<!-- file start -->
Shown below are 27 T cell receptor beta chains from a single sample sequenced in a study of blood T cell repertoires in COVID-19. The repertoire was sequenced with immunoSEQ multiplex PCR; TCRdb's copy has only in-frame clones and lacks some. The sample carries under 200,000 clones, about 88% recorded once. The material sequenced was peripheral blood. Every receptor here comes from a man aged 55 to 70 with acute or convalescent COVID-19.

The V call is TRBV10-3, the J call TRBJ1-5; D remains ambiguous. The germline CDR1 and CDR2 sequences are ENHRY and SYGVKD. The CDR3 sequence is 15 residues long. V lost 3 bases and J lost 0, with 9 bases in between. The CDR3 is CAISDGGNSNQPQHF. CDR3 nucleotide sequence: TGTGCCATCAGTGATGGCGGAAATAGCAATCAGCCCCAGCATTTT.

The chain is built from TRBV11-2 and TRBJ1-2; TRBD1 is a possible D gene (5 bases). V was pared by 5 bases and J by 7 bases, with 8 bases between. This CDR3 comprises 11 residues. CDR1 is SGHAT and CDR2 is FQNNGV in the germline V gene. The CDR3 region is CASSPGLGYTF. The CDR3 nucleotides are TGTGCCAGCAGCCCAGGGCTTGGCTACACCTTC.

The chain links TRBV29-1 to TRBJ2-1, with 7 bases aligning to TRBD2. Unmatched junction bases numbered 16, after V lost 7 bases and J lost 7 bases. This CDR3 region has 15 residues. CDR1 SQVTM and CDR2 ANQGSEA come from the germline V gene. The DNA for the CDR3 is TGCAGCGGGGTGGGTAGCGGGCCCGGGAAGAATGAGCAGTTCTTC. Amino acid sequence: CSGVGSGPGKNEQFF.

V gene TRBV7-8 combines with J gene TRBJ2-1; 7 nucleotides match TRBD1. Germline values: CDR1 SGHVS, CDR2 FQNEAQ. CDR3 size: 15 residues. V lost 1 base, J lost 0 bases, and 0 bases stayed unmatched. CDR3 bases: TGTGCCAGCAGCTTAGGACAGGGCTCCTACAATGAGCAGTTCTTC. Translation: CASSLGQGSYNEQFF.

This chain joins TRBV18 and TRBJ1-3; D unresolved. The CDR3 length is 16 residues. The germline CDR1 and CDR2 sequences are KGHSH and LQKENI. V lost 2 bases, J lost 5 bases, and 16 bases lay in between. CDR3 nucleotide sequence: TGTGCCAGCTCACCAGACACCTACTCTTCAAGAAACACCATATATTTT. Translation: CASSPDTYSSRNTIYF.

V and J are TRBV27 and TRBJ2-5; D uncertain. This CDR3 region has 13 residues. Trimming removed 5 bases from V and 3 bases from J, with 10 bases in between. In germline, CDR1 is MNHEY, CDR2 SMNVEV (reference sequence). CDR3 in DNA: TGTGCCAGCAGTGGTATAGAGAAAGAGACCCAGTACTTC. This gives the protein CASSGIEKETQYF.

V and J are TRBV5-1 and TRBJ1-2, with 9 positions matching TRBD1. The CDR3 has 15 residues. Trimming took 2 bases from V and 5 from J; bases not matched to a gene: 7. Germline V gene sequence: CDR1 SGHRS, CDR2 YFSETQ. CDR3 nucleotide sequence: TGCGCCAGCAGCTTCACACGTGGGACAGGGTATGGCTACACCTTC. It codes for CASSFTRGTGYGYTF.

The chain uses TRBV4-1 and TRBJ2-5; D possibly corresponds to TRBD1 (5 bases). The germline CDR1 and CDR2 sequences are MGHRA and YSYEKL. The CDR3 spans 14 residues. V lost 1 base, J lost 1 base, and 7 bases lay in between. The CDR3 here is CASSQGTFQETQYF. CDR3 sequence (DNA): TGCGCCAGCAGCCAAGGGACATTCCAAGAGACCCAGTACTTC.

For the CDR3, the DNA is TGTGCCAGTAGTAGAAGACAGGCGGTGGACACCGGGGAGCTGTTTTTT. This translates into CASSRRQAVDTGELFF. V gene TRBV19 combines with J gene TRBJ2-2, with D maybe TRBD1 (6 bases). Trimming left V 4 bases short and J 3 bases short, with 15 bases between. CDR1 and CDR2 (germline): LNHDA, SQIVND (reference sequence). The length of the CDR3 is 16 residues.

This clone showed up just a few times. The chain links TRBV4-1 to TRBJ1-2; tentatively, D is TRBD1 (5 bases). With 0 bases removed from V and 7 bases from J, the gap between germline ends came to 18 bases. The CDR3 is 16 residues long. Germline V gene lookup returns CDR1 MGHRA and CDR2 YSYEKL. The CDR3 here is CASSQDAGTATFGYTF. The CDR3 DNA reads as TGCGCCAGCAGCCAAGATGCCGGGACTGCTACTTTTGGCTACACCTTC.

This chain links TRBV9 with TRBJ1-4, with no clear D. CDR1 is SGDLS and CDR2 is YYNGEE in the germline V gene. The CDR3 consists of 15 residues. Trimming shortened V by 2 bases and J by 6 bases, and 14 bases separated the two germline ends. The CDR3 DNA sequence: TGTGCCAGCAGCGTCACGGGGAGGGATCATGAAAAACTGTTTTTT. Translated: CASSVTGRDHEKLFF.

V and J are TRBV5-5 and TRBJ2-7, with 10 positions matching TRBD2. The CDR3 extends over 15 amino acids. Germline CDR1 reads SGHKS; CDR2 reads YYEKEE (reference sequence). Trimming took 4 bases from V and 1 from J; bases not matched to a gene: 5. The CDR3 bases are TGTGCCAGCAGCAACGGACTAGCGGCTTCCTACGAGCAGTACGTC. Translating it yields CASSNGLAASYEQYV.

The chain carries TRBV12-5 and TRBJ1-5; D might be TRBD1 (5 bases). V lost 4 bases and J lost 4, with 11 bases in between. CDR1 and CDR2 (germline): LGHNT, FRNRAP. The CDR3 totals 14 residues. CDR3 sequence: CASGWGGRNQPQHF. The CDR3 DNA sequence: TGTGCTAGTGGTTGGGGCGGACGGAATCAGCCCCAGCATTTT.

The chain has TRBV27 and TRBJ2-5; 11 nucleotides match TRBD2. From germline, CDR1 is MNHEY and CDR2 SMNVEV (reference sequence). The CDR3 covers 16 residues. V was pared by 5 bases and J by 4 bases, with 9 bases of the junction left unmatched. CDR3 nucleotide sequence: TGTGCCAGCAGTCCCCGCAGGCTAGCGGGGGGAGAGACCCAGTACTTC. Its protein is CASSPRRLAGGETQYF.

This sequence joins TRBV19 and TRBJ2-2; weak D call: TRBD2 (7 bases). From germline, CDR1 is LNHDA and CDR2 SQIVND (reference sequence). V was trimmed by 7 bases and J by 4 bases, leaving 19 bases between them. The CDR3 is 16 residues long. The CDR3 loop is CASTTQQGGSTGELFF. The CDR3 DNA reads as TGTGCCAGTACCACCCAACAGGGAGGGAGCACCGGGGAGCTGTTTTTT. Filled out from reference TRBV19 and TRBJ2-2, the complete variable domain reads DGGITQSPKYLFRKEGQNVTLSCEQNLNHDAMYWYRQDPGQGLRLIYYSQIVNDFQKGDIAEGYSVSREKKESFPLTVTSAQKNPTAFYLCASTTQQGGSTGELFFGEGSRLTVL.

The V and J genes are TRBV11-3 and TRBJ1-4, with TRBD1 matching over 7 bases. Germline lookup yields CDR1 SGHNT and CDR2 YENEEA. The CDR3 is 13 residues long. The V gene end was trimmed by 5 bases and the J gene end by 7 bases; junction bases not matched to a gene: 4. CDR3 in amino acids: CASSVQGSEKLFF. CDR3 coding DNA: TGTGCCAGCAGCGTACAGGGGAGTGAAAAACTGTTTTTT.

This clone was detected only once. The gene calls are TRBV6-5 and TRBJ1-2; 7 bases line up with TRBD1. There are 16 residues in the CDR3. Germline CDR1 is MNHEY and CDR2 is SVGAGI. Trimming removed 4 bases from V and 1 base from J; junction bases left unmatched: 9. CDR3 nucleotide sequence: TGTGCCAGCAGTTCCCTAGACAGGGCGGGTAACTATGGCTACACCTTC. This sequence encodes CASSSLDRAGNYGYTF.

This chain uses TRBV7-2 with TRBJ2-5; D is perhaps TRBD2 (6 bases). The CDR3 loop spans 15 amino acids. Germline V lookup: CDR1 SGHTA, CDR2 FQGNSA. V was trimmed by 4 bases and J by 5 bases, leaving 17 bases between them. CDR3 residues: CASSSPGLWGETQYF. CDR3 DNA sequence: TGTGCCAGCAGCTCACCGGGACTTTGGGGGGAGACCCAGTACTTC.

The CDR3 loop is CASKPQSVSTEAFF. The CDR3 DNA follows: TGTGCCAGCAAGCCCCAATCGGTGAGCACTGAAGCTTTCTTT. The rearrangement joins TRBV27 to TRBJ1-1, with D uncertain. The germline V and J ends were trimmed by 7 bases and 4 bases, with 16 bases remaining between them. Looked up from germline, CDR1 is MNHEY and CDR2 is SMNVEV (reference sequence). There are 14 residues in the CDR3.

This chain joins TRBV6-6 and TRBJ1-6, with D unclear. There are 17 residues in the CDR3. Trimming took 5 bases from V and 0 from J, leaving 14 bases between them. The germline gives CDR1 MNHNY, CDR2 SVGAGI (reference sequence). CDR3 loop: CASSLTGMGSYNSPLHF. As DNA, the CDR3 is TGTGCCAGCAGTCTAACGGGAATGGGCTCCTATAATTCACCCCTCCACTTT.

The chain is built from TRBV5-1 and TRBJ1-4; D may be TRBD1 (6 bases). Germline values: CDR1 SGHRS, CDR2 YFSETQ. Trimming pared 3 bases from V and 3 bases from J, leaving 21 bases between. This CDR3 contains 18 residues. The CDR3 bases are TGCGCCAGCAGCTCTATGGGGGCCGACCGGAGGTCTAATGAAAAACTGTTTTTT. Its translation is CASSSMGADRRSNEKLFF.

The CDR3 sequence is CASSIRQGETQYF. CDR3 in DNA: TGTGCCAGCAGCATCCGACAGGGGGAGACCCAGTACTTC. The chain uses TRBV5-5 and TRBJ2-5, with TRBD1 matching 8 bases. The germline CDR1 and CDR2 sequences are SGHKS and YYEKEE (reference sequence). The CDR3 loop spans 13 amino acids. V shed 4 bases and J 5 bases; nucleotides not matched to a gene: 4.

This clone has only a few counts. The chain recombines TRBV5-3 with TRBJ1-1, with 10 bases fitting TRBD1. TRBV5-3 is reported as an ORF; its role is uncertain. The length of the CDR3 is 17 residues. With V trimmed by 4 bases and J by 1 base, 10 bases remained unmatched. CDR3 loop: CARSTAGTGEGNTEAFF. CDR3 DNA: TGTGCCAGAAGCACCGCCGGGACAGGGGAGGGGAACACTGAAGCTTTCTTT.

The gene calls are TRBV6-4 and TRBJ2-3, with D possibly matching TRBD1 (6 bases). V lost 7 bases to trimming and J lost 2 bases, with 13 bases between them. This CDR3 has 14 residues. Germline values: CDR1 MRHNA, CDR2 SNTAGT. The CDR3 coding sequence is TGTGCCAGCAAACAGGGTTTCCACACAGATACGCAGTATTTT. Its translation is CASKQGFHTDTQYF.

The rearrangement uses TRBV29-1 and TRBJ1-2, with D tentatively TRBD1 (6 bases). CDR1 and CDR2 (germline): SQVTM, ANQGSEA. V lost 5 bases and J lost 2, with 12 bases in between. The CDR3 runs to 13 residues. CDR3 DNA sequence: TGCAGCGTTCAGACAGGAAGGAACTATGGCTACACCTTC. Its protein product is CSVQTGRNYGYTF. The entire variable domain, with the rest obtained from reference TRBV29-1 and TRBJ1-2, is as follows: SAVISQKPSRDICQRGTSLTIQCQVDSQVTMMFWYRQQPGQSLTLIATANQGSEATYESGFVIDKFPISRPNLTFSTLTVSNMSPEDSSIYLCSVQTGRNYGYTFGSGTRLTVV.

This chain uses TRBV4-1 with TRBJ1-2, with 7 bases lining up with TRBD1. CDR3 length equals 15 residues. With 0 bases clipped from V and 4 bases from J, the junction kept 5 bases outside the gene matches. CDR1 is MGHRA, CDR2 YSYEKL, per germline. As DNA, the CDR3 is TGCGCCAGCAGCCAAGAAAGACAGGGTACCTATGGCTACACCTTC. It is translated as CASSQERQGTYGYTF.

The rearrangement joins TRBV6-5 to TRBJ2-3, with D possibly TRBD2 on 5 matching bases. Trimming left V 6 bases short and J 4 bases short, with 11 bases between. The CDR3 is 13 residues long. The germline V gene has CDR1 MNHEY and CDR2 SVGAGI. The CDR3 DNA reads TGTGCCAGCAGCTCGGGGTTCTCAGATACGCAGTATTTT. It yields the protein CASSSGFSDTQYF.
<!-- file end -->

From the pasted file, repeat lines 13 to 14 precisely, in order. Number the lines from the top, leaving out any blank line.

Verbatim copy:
V and J are TRBV5-5 and TRBJ2-7, with 10 positions matching TRBD2. The CDR3 extends over 15 amino acids. Germline CDR1 reads SGHKS; CDR2 reads YYEKEE (reference sequence). Trimming took 4 bases from V and 1 from J; bases not matched to a gene: 5. The CDR3 bases are TGTGCCAGCAGCAACGGACTAGCGGCTTCCTACGAGCAGTACGTC. Translating it yields CASSNGLAASYEQYV.

The chain carries TRBV12-5 and TRBJ1-5; D might be TRBD1 (5 bases). V lost 4 bases and J lost 4, with 11 bases in between. CDR1 and CDR2 (germline): LGHNT, FRNRAP. The CDR3 totals 14 residues. CDR3 sequence: CASGWGGRNQPQHF. The CDR3 DNA sequence: TGTGCTAGTGGTTGGGGCGGACGGAATCAGCCCCAGCATTTT.